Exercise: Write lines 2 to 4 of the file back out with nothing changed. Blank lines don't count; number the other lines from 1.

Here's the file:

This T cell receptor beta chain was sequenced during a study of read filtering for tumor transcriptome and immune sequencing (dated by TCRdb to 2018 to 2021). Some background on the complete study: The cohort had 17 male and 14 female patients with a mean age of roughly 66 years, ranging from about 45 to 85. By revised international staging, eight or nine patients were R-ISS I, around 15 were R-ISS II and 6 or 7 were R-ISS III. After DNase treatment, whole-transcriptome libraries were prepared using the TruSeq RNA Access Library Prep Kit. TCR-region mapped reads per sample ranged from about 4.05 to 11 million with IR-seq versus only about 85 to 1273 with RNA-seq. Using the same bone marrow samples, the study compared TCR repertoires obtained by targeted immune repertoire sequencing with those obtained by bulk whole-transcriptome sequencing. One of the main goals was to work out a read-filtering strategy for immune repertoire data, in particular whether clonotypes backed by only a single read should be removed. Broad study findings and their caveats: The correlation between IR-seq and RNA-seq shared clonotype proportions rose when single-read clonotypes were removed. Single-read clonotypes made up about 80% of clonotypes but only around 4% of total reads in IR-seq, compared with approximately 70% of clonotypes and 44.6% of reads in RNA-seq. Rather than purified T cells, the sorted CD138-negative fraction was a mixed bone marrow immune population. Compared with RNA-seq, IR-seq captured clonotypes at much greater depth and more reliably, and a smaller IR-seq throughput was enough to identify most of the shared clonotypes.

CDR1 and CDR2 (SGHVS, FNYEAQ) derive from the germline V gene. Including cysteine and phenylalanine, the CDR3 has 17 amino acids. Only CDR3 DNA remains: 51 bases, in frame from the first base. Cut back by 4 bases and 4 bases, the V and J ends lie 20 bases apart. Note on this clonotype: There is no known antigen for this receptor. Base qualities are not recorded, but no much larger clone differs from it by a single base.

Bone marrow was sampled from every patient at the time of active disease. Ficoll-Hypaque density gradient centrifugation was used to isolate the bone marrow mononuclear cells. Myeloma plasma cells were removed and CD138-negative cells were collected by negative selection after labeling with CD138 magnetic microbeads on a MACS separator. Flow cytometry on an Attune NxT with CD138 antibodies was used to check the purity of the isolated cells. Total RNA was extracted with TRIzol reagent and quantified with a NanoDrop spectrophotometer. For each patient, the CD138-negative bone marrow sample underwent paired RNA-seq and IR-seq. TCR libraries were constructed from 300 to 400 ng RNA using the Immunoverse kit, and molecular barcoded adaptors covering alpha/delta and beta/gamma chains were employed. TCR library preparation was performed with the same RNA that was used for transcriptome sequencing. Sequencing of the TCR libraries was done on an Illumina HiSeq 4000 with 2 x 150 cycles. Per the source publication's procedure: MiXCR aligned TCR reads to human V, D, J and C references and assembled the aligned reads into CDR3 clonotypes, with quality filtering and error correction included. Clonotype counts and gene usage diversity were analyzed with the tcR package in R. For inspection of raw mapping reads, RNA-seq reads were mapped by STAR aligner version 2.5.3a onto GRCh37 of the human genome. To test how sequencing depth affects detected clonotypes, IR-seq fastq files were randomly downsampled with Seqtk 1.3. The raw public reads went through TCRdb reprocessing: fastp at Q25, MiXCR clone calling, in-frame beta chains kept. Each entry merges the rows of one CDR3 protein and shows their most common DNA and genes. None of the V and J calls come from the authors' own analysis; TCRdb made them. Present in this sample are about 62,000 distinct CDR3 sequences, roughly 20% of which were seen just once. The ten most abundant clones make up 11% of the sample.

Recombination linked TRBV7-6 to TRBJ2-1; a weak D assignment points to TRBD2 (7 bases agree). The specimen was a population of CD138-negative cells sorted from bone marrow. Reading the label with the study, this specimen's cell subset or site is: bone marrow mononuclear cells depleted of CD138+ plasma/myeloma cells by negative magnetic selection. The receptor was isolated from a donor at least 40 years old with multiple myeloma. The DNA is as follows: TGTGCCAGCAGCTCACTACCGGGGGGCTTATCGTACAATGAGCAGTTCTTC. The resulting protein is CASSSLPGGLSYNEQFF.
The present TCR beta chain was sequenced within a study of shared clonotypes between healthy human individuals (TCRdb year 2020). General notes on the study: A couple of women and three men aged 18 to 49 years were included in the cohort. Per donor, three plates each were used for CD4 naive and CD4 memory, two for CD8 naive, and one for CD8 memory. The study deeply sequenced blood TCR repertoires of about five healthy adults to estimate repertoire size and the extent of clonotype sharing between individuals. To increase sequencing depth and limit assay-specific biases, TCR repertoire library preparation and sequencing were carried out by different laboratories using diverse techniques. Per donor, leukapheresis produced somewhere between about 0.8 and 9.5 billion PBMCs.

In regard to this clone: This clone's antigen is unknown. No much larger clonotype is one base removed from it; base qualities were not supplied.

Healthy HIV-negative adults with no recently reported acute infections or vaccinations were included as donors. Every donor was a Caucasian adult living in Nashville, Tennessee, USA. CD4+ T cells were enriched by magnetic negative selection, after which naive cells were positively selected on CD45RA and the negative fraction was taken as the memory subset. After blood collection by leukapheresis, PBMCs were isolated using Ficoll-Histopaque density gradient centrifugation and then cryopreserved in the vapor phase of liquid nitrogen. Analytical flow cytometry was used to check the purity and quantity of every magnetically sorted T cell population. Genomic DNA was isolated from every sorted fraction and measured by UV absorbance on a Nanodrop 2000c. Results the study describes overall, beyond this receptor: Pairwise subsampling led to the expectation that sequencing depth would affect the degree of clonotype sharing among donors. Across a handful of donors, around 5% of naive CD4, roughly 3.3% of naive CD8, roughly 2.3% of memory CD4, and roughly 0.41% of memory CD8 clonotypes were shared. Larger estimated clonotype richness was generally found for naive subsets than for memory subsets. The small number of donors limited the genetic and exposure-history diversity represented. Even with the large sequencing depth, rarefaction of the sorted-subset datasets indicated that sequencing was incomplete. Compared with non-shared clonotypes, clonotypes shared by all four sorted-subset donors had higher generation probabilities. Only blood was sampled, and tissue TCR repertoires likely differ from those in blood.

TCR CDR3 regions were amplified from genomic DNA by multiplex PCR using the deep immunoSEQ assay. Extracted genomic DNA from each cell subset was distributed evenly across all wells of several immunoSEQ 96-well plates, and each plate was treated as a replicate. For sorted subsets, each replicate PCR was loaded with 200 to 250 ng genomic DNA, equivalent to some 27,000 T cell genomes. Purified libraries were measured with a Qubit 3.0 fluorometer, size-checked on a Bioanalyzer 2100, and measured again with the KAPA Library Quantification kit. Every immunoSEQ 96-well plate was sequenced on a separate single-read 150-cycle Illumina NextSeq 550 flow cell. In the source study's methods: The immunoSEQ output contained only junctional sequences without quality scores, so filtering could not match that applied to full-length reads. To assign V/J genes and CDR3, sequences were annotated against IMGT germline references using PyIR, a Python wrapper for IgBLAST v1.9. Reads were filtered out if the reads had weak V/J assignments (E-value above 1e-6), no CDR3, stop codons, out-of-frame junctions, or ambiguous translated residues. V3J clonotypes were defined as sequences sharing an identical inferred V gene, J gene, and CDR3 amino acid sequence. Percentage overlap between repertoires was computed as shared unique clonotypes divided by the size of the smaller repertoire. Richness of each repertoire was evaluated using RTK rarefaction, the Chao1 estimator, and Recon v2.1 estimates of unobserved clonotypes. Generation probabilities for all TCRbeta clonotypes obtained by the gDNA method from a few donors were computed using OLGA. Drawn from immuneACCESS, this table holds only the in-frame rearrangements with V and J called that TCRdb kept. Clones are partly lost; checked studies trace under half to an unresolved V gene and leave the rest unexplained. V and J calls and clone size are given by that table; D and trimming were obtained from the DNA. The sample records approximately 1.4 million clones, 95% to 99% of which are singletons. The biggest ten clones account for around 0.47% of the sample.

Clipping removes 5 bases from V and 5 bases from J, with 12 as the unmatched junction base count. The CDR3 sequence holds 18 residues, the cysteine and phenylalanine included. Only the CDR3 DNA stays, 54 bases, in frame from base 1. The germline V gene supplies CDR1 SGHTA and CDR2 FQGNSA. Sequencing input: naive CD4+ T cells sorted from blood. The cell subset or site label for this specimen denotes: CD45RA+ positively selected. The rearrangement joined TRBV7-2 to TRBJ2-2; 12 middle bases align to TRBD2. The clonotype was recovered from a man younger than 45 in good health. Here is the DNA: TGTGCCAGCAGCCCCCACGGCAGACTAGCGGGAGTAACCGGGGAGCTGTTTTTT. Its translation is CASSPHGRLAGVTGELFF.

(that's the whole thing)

CDR1 and CDR2 (SGHVS, FNYEAQ) derive from the germline V gene. Including cysteine and phenylalanine, the CDR3 has 17 amino acids. Only CDR3 DNA remains: 51 bases, in frame from the first base. Cut back by 4 bases and 4 bases, the V and J ends lie 20 bases apart. Note on this clonotype: There is no known antigen for this receptor. Base qualities are not recorded, but no much larger clone differs from it by a single base.

Bone marrow was sampled from every patient at the time of active disease. Ficoll-Hypaque density gradient centrifugation was used to isolate the bone marrow mononuclear cells. Myeloma plasma cells were removed and CD138-negative cells were collected by negative selection after labeling with CD138 magnetic microbeads on a MACS separator. Flow cytometry on an Attune NxT with CD138 antibodies was used to check the purity of the isolated cells. Total RNA was extracted with TRIzol reagent and quantified with a NanoDrop spectrophotometer. For each patient, the CD138-negative bone marrow sample underwent paired RNA-seq and IR-seq. TCR libraries were constructed from 300 to 400 ng RNA using the Immunoverse kit, and molecular barcoded adaptors covering alpha/delta and beta/gamma chains were employed. TCR library preparation was performed with the same RNA that was used for transcriptome sequencing. Sequencing of the TCR libraries was done on an Illumina HiSeq 4000 with 2 x 150 cycles. Per the source publication's procedure: MiXCR aligned TCR reads to human V, D, J and C references and assembled the aligned reads into CDR3 clonotypes, with quality filtering and error correction included. Clonotype counts and gene usage diversity were analyzed with the tcR package in R. For inspection of raw mapping reads, RNA-seq reads were mapped by STAR aligner version 2.5.3a onto GRCh37 of the human genome. To test how sequencing depth affects detected clonotypes, IR-seq fastq files were randomly downsampled with Seqtk 1.3. The raw public reads went through TCRdb reprocessing: fastp at Q25, MiXCR clone calling, in-frame beta chains kept. Each entry merges the rows of one CDR3 protein and shows their most common DNA and genes. None of the V and J calls come from the authors' own analysis; TCRdb made them. Present in this sample are about 62,000 distinct CDR3 sequences, roughly 20% of which were seen just once. The ten most abundant clones make up 11% of the sample.

Recombination linked TRBV7-6 to TRBJ2-1; a weak D assignment points to TRBD2 (7 bases agree). The specimen was a population of CD138-negative cells sorted from bone marrow. Reading the label with the study, this specimen's cell subset or site is: bone marrow mononuclear cells depleted of CD138+ plasma/myeloma cells by negative magnetic selection. The receptor was isolated from a donor at least 40 years old with multiple myeloma. The DNA is as follows: TGTGCCAGCAGCTCACTACCGGGGGGCTTATCGTACAATGAGCAGTTCTTC. The resulting protein is CASSSLPGGLSYNEQFF.